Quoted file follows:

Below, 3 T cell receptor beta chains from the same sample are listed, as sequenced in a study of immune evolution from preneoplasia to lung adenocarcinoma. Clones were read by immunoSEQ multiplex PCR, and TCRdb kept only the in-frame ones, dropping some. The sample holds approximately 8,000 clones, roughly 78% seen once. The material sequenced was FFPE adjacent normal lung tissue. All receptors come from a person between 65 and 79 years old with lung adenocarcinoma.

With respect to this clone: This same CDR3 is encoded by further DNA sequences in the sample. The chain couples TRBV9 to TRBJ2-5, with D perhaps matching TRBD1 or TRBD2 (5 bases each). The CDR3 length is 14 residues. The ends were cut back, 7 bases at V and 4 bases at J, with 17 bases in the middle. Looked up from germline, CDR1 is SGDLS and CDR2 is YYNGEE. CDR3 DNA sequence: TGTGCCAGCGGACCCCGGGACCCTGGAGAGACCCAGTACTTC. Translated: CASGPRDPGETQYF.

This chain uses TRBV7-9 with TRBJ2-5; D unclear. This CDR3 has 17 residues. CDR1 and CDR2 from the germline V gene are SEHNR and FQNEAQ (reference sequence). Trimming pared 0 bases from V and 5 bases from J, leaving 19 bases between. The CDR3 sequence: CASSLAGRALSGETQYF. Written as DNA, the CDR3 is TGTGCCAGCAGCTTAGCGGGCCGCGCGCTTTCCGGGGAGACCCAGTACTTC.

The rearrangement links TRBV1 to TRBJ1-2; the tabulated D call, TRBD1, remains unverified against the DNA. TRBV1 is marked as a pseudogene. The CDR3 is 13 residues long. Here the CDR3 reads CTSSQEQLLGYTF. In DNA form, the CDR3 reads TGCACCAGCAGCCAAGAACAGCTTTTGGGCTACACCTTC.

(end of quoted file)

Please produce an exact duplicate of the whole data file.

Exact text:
Below, 3 T cell receptor beta chains from the same sample are listed, as sequenced in a study of immune evolution from preneoplasia to lung adenocarcinoma. Clones were read by immunoSEQ multiplex PCR, and TCRdb kept only the in-frame ones, dropping some. The sample holds approximately 8,000 clones, roughly 78% seen once. The material sequenced was FFPE adjacent normal lung tissue. All receptors come from a person between 65 and 79 years old with lung adenocarcinoma.

With respect to this clone: This same CDR3 is encoded by further DNA sequences in the sample. The chain couples TRBV9 to TRBJ2-5, with D perhaps matching TRBD1 or TRBD2 (5 bases each). The CDR3 length is 14 residues. The ends were cut back, 7 bases at V and 4 bases at J, with 17 bases in the middle. Looked up from germline, CDR1 is SGDLS and CDR2 is YYNGEE. CDR3 DNA sequence: TGTGCCAGCGGACCCCGGGACCCTGGAGAGACCCAGTACTTC. Translated: CASGPRDPGETQYF.

This chain uses TRBV7-9 with TRBJ2-5; D unclear. This CDR3 has 17 residues. CDR1 and CDR2 from the germline V gene are SEHNR and FQNEAQ (reference sequence). Trimming pared 0 bases from V and 5 bases from J, leaving 19 bases between. The CDR3 sequence: CASSLAGRALSGETQYF. Written as DNA, the CDR3 is TGTGCCAGCAGCTTAGCGGGCCGCGCGCTTTCCGGGGAGACCCAGTACTTC.

The rearrangement links TRBV1 to TRBJ1-2; the tabulated D call, TRBD1, remains unverified against the DNA. TRBV1 is marked as a pseudogene. The CDR3 is 13 residues long. Here the CDR3 reads CTSSQEQLLGYTF. In DNA form, the CDR3 reads TGCACCAGCAGCCAAGAACAGCTTTTGGGCTACACCTTC.